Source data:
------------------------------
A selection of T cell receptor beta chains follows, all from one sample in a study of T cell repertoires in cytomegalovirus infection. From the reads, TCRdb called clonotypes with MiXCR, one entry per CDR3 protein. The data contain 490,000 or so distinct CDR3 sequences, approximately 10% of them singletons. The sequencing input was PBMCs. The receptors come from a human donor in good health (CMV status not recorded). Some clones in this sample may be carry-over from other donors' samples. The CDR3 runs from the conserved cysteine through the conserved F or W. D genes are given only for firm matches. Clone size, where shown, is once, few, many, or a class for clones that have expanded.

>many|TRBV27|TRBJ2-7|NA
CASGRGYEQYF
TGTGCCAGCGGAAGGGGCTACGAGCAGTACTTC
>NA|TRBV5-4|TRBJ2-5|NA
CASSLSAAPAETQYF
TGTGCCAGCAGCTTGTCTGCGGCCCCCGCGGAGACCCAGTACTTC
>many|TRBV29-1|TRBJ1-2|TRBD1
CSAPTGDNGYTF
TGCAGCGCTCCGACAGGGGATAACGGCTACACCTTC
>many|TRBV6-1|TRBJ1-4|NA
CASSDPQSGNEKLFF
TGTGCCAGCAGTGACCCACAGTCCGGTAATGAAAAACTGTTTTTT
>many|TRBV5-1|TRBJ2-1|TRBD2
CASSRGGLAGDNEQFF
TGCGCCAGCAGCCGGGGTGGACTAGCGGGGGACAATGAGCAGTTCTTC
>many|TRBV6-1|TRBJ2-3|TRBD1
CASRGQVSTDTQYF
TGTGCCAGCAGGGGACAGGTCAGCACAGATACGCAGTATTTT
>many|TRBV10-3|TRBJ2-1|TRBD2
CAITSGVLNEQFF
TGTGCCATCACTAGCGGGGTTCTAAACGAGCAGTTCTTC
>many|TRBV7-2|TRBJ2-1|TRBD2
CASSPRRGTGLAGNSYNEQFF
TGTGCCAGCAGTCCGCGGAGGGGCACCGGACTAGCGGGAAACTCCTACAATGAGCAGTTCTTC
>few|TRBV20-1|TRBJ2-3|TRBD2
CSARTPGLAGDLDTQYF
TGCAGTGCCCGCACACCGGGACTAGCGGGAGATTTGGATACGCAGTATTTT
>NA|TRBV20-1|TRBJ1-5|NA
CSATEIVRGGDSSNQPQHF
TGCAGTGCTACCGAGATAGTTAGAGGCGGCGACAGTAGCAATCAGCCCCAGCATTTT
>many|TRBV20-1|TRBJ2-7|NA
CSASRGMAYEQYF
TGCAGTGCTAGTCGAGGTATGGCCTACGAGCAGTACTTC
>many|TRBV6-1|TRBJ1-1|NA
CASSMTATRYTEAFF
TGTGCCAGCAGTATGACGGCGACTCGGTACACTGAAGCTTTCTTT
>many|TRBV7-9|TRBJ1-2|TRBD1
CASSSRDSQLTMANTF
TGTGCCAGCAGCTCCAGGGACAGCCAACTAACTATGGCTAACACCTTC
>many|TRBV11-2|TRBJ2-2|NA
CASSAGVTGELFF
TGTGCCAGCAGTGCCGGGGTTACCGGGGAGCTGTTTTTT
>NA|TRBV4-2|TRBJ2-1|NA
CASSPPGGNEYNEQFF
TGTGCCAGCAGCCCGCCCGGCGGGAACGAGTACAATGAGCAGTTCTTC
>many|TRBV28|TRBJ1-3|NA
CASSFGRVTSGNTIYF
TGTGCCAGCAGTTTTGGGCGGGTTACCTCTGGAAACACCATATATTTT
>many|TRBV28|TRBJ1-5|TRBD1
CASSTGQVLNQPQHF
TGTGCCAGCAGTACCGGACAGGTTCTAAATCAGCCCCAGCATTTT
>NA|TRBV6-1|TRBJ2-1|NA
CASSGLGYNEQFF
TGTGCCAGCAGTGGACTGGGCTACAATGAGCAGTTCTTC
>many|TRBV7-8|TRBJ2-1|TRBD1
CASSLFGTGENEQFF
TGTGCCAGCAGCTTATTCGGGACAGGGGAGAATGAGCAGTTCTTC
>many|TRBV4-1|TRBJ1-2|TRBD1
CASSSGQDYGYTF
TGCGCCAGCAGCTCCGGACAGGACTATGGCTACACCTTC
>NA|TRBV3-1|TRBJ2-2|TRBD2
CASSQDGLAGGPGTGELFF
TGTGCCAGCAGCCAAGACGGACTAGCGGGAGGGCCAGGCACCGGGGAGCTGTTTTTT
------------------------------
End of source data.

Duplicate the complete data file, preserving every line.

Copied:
A selection of T cell receptor beta chains follows, all from one sample in a study of T cell repertoires in cytomegalovirus infection. From the reads, TCRdb called clonotypes with MiXCR, one entry per CDR3 protein. The data contain 490,000 or so distinct CDR3 sequences, approximately 10% of them singletons. The sequencing input was PBMCs. The receptors come from a human donor in good health (CMV status not recorded). Some clones in this sample may be carry-over from other donors' samples. The CDR3 runs from the conserved cysteine through the conserved F or W. D genes are given only for firm matches. Clone size, where shown, is once, few, many, or a class for clones that have expanded.

>many|TRBV27|TRBJ2-7|NA
CASGRGYEQYF
TGTGCCAGCGGAAGGGGCTACGAGCAGTACTTC
>NA|TRBV5-4|TRBJ2-5|NA
CASSLSAAPAETQYF
TGTGCCAGCAGCTTGTCTGCGGCCCCCGCGGAGACCCAGTACTTC
>many|TRBV29-1|TRBJ1-2|TRBD1
CSAPTGDNGYTF
TGCAGCGCTCCGACAGGGGATAACGGCTACACCTTC
>many|TRBV6-1|TRBJ1-4|NA
CASSDPQSGNEKLFF
TGTGCCAGCAGTGACCCACAGTCCGGTAATGAAAAACTGTTTTTT
>many|TRBV5-1|TRBJ2-1|TRBD2
CASSRGGLAGDNEQFF
TGCGCCAGCAGCCGGGGTGGACTAGCGGGGGACAATGAGCAGTTCTTC
>many|TRBV6-1|TRBJ2-3|TRBD1
CASRGQVSTDTQYF
TGTGCCAGCAGGGGACAGGTCAGCACAGATACGCAGTATTTT
>many|TRBV10-3|TRBJ2-1|TRBD2
CAITSGVLNEQFF
TGTGCCATCACTAGCGGGGTTCTAAACGAGCAGTTCTTC
>many|TRBV7-2|TRBJ2-1|TRBD2
CASSPRRGTGLAGNSYNEQFF
TGTGCCAGCAGTCCGCGGAGGGGCACCGGACTAGCGGGAAACTCCTACAATGAGCAGTTCTTC
>few|TRBV20-1|TRBJ2-3|TRBD2
CSARTPGLAGDLDTQYF
TGCAGTGCCCGCACACCGGGACTAGCGGGAGATTTGGATACGCAGTATTTT
>NA|TRBV20-1|TRBJ1-5|NA
CSATEIVRGGDSSNQPQHF
TGCAGTGCTACCGAGATAGTTAGAGGCGGCGACAGTAGCAATCAGCCCCAGCATTTT
>many|TRBV20-1|TRBJ2-7|NA
CSASRGMAYEQYF
TGCAGTGCTAGTCGAGGTATGGCCTACGAGCAGTACTTC
>many|TRBV6-1|TRBJ1-1|NA
CASSMTATRYTEAFF
TGTGCCAGCAGTATGACGGCGACTCGGTACACTGAAGCTTTCTTT
>many|TRBV7-9|TRBJ1-2|TRBD1
CASSSRDSQLTMANTF
TGTGCCAGCAGCTCCAGGGACAGCCAACTAACTATGGCTAACACCTTC
>many|TRBV11-2|TRBJ2-2|NA
CASSAGVTGELFF
TGTGCCAGCAGTGCCGGGGTTACCGGGGAGCTGTTTTTT
>NA|TRBV4-2|TRBJ2-1|NA
CASSPPGGNEYNEQFF
TGTGCCAGCAGCCCGCCCGGCGGGAACGAGTACAATGAGCAGTTCTTC
>many|TRBV28|TRBJ1-3|NA
CASSFGRVTSGNTIYF
TGTGCCAGCAGTTTTGGGCGGGTTACCTCTGGAAACACCATATATTTT
>many|TRBV28|TRBJ1-5|TRBD1
CASSTGQVLNQPQHF
TGTGCCAGCAGTACCGGACAGGTTCTAAATCAGCCCCAGCATTTT
>NA|TRBV6-1|TRBJ2-1|NA
CASSGLGYNEQFF
TGTGCCAGCAGTGGACTGGGCTACAATGAGCAGTTCTTC
>many|TRBV7-8|TRBJ2-1|TRBD1
CASSLFGTGENEQFF
TGTGCCAGCAGCTTATTCGGGACAGGGGAGAATGAGCAGTTCTTC
>many|TRBV4-1|TRBJ1-2|TRBD1
CASSSGQDYGYTF
TGCGCCAGCAGCTCCGGACAGGACTATGGCTACACCTTC
>NA|TRBV3-1|TRBJ2-2|TRBD2
CASSQDGLAGGPGTGELFF
TGTGCCAGCAGCCAAGACGGACTAGCGGGAGGGCCAGGCACCGGGGAGCTGTTTTTT